Asia stocks gained on Friday after Wall Street ended volatile trade in the green, adding to the big advances of the previous session, although lingering investor jitters helped support safe-haven currencies such as the yen.
MSCI's broadest index of Asia-Pacific shares outside Japan rose 0.3 percent. It has fallen almost 4 percent so far in December.
The Shanghai Composite Index edged up 0.3 percent.
Australian stocks added 0.6 percent and South Korea's KOSPI climbed 0.5 percent. Japan's Nikkei bucked the trend and slipped 0.5 percent, losing some steam after surging nearly 4 percent the previous session.
U.S. stocks roared back to end in positive territory on Thursday, with the Dow adding 1.14 percent, after suffering steep losses for much of the session.
The gains come a day after Wall Street indexes posted their biggest daily percentage increases in nearly a decade following a sharp plunge at the week's start.
However, all three U.S. major indexes remain down more than 9 percent for December following losses earlier in the month, when factors including concerns over the U.S.-China trade war, slowing global growth and wariness towards the Federal Reserve's tightening cycle took a heavy toll.
"Selling pressure on U.S. equities is beginning to dissipate, but the VIX index is still around 29 with investor risk sentiment still recovering. A renewed market slide remains a risk," said Junichi Ishikawa, senior FX strategist at IG Securities in Tokyo.
The CBOE Volatility Index rose midweek to 36, its highest level since early February. It has since pulled back below 30 but remains well above a recent low of 15 marked at the beginning of December.
Focus turned to the Fed's stance and whether the equity markets can sustain their recovery at the start of the new year.
"If Fed officials - notably Chairman (Jerome) Powell and New York Fed Governor Williams - show a cautious stance towards further rate hikes given recent instability in the stocks markets, that would lead to a rise in U.S. equities and Treasury yields, and a firmer dollar," said Masafumi Yamamoto, chief forex strategist at Mizuho Securities in Tokyo.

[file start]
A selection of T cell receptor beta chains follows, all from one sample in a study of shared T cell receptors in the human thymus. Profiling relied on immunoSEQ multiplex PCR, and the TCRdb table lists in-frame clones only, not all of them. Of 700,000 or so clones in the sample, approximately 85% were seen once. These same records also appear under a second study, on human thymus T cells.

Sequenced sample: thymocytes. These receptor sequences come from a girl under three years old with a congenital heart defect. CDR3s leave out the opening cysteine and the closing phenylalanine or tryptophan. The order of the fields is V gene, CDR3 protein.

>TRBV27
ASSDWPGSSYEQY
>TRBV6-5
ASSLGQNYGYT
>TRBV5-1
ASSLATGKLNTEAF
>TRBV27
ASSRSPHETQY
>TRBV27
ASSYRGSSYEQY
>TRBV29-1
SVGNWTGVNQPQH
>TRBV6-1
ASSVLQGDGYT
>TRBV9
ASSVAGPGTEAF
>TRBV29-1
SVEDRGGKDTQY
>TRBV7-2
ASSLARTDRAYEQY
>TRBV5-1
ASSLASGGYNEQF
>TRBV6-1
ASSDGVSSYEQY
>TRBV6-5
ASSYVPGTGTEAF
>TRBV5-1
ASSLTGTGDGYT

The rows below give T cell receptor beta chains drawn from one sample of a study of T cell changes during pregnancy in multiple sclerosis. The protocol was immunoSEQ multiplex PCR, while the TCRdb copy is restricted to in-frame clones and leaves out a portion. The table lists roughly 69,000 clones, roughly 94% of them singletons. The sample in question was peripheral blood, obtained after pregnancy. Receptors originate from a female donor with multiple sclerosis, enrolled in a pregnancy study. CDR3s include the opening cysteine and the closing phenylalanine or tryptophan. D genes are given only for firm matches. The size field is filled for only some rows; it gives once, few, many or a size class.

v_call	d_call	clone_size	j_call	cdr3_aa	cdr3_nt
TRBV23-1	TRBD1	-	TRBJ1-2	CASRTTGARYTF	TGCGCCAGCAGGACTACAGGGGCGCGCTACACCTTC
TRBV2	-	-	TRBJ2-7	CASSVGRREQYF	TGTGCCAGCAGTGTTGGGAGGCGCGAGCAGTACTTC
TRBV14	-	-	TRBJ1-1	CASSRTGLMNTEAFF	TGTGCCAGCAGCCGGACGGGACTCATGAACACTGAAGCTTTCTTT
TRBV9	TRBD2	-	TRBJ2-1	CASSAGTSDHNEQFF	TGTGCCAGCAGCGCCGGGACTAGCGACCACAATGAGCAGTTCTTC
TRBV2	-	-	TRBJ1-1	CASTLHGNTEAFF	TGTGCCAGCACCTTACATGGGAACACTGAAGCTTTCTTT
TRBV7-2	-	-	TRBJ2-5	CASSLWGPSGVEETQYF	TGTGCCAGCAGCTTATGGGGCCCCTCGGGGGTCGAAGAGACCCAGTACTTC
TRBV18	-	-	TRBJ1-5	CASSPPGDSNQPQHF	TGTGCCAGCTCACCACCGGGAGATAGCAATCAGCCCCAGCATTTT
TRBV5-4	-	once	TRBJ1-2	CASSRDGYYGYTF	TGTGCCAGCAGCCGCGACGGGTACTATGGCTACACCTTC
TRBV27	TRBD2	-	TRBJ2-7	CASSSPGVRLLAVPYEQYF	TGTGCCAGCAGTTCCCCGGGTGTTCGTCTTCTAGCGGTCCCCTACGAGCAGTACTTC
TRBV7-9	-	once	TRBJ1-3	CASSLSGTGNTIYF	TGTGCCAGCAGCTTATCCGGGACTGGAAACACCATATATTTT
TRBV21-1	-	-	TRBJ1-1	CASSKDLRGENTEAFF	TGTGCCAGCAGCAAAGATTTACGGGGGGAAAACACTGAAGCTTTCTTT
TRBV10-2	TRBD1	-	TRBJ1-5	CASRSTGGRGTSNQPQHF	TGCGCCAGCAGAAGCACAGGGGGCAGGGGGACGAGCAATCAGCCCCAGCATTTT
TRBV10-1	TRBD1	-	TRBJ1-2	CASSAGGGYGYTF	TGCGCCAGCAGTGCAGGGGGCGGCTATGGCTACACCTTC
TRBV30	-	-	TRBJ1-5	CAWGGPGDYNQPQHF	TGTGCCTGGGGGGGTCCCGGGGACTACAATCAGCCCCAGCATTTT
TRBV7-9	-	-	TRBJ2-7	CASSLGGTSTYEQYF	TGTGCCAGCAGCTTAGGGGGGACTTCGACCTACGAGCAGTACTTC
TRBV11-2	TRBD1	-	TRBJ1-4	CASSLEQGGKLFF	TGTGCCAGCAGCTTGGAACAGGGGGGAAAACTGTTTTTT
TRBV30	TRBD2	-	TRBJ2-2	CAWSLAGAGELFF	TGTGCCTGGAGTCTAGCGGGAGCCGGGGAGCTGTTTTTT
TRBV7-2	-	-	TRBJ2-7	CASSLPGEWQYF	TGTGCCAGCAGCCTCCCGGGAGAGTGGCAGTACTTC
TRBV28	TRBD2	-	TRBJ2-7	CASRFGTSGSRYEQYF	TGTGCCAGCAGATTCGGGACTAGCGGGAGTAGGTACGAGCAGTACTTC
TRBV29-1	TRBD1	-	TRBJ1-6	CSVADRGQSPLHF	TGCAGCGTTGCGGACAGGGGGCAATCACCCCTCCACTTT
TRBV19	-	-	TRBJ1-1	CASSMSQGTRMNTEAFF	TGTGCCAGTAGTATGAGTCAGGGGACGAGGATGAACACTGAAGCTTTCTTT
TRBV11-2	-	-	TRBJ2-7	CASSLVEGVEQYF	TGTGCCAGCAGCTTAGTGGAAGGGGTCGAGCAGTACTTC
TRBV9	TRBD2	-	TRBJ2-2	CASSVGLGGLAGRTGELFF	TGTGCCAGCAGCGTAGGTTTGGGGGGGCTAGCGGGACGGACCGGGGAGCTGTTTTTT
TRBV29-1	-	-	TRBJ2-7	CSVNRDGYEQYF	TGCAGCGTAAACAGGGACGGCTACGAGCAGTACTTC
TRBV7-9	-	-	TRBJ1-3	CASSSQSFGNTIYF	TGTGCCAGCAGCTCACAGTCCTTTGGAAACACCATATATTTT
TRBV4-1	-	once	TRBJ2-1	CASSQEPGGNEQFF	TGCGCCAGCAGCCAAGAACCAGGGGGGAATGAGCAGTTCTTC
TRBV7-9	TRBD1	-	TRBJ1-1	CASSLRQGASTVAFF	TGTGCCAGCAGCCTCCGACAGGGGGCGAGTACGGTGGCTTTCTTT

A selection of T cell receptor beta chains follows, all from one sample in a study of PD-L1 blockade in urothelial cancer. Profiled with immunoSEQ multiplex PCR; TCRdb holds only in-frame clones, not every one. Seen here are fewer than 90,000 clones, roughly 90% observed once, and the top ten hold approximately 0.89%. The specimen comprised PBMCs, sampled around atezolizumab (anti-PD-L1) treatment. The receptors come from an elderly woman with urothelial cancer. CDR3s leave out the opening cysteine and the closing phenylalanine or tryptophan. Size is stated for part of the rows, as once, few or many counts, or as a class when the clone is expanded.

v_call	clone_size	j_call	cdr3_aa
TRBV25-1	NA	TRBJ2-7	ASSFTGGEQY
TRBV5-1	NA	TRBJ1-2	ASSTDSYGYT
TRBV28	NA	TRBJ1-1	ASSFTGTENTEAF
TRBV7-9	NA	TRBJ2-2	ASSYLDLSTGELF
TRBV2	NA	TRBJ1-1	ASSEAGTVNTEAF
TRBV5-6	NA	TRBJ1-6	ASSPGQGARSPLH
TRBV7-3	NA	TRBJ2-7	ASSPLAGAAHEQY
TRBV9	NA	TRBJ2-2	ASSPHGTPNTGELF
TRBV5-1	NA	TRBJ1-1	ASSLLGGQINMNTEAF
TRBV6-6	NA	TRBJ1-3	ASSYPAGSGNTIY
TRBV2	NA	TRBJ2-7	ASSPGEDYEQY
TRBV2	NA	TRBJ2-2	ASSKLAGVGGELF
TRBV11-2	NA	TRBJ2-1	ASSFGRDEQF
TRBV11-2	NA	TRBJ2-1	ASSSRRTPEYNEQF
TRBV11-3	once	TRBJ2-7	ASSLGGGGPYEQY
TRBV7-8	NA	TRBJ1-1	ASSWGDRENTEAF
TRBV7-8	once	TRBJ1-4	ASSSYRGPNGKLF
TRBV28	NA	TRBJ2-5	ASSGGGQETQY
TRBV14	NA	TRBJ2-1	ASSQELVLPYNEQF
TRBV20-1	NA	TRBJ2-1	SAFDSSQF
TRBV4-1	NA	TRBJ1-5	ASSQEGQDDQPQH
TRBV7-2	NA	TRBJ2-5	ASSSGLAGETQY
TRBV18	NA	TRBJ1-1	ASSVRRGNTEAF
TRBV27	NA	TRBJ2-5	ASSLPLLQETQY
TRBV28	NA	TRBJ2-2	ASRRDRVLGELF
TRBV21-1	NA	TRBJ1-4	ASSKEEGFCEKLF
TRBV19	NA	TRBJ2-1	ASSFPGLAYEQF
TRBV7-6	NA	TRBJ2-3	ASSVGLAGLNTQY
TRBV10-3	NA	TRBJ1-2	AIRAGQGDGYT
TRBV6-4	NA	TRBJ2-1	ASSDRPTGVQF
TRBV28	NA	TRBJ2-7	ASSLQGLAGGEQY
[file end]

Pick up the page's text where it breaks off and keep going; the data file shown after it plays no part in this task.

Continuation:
Fed Chairman Powell is due to speak on Jan. 4.
While stocks showed signs of recovery, lingering market volatility helped keep safe-haven currencies such as the yen and Swiss franc in demand.
The dollar extended overnight losses and was down 0.2 percent at 110.74 yen. It was on track to lose more than 2 percent this month.
The greenback declined 0.25 percent to 0.9852 francs per dollar after slumping more than 0.8 percent the previous day. The U.S. currency has fallen 1.1 percent against its Swiss peer on the month.
The euro was a shade higher at $1.1447 after gaining 0.7 percent overnight. The common currency was headed for a 1 percent gain in December.
The 10-year U.S. Treasury note yield was up 3 basis points at 2.773 percent, pulling back from a nine-month low of 2.720 percent brushed earlier in the week.
The yield had climbed to a seven-year peak of 3.26 percent in October as the debt market braced for potentially faster pace of Fed rate hikes in 2019.
Oil prices remained choppy, with U.S. crude futures up 2.5 percent at $45.73 per barrel after sliding 3.5 percent the previous day.
U.S. crude had rallied 8 percent midweek after dropping to a 1-1/2-year low of $42.36 at the week's start.
Crude has lost more than a third of its value since the beginning of October and is heading for declines of more than 20 percent in 2018.
In addition to oversupply concerns, worries about slowing global economic growth have dampened investor demand for riskier asset classes and pressured crude.
Brent crude climbed 2 percent to $53.23 per barrel after losing more than 4 percent the previous day.
Spot gold, which has benefited this week from the global market turmoil stood little changed at $1,277.43 an ounce following an ascent to a six-month high of $1,279.06 on Wednesday.